Dorsett has fit in right away in Indianapolis, making big play after big play in organized team activities (OTAs) and minicamp. His speed has been apparent to everybody in attendance, but it's his full body of work that has impressed general manager Ryan Grigson the most, per Steve Andress of

    He’s already a pro. He’s learning multiple positions, which is not easy in this offense. We wouldn’t be moving him around, if he wasn’t able to handle that. His aptitude has impressed me. Obviously, his speed is his calling card, but it’s not just that. He’s a fast guy that can play football. He has receiver’s hands, and he has elusiveness laterally and has change of direction that a lot of times true speed freaks don’t have. A lot of times they’re straight-liners, they can’t catch, or they’re little guys that lack toughness or lack true hands. He has that skill set.

    Unless he (furiously knocks on wood) suffers an injury, there seems to be little stopping Dorsett from making a big impact in the NFL.

Loser: Gosder Cherilus

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    Chris Humphreys-USA TODAY Sports

    Gosder Cherilus' return from offseason surgeries was never going to be easy.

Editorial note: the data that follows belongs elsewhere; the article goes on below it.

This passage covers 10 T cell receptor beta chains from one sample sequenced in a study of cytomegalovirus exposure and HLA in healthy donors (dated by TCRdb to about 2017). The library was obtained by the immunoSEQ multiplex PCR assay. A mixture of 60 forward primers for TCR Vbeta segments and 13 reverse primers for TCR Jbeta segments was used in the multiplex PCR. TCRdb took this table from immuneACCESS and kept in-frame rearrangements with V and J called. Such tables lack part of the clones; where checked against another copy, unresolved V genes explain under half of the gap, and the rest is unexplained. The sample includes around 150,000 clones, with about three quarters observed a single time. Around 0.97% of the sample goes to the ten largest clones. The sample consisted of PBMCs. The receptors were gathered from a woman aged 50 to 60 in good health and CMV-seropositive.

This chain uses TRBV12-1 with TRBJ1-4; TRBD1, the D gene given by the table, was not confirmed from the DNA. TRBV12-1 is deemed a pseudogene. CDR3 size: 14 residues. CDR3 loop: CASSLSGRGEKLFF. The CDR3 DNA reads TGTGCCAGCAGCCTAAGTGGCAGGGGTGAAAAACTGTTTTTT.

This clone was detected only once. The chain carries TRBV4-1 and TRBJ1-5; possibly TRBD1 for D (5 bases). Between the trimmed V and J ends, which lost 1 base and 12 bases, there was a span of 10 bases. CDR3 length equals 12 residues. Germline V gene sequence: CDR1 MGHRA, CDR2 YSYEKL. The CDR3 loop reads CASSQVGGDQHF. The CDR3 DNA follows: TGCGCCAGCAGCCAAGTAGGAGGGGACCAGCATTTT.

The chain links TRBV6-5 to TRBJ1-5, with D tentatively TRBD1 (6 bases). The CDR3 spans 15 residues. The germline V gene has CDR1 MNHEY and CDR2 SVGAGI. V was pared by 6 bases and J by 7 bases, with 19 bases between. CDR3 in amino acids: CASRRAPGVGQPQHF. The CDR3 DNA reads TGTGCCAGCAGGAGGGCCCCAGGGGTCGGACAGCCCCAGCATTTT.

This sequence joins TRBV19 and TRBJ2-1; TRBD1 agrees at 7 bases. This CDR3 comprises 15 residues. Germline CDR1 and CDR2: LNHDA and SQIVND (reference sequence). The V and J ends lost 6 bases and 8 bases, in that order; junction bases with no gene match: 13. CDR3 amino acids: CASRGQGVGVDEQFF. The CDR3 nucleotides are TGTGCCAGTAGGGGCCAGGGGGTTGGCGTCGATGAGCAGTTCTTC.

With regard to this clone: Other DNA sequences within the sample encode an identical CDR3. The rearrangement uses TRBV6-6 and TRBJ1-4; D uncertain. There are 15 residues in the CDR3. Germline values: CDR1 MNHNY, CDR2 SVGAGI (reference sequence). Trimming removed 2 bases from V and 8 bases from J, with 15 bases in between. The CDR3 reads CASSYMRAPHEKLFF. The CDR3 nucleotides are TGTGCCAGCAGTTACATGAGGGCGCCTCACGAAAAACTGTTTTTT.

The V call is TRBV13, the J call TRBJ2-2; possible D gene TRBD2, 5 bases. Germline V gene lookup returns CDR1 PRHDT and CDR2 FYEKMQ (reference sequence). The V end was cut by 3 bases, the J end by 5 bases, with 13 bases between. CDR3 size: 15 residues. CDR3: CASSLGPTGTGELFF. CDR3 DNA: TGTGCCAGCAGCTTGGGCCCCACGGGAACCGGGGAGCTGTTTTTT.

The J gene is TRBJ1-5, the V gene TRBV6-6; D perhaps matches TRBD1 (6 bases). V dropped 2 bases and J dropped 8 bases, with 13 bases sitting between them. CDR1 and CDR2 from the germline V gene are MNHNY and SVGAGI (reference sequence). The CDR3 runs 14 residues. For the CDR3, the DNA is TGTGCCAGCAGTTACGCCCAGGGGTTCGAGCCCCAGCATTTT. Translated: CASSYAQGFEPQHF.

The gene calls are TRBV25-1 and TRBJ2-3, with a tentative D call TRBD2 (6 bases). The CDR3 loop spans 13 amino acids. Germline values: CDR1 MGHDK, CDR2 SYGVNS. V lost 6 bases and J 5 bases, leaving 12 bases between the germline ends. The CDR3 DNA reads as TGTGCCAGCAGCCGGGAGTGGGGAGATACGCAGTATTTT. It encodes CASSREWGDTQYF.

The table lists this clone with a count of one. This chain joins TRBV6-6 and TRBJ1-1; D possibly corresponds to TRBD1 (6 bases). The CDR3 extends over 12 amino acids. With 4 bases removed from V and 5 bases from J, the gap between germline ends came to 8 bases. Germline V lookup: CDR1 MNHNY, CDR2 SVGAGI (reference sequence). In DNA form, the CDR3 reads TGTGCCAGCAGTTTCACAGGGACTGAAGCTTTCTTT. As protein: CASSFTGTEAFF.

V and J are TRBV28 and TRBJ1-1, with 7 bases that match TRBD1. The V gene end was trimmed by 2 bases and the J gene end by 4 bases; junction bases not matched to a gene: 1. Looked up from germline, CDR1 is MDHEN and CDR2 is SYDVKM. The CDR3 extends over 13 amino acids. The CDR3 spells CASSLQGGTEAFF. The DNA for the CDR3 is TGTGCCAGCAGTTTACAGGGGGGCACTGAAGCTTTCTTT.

But the lack of positive news for the tackle, and the Colts' use of second-year player Jack Mewhort at right tackle, makes his story one of the least inspiring for 2015.

    At his predraft press conference in April, via Kevin Bowen of, Grigson said Cherilus' target timetable was June, potentially even sooner. But Cherilus missed all of the team's OTAs and minicamp work, and Grigson told media last week that the team now just hopes he can be ready in time for training camp:

    Grigson: #Colts hope Cherilus will be ready by camp. But RT just starting on road back to field.

    — George Bremer (@gmbremer) June 11, 2015

    Cherilus has enough guaranteed money left on his contract that he won't be leaving anytime soon. estimates that Cherilus would have $8.7 million left in dead money if he was cut this year, compared to a $6.9 million cap hit. And even if he doesn't start the year right away, he could always regain his starting spot midway through the season.

    But after being healthy for just one year of his five-year, $35 million contract, Cherilus has been a huge disappointment thus far. These lingering injuries are the kind of things that derail a promising career completely. Right now, it seems like Cherilus' 2012 season, in which he ranked fifth among all tackles in Pro Football Focus' pass-blocking grades, was a lifetime ago.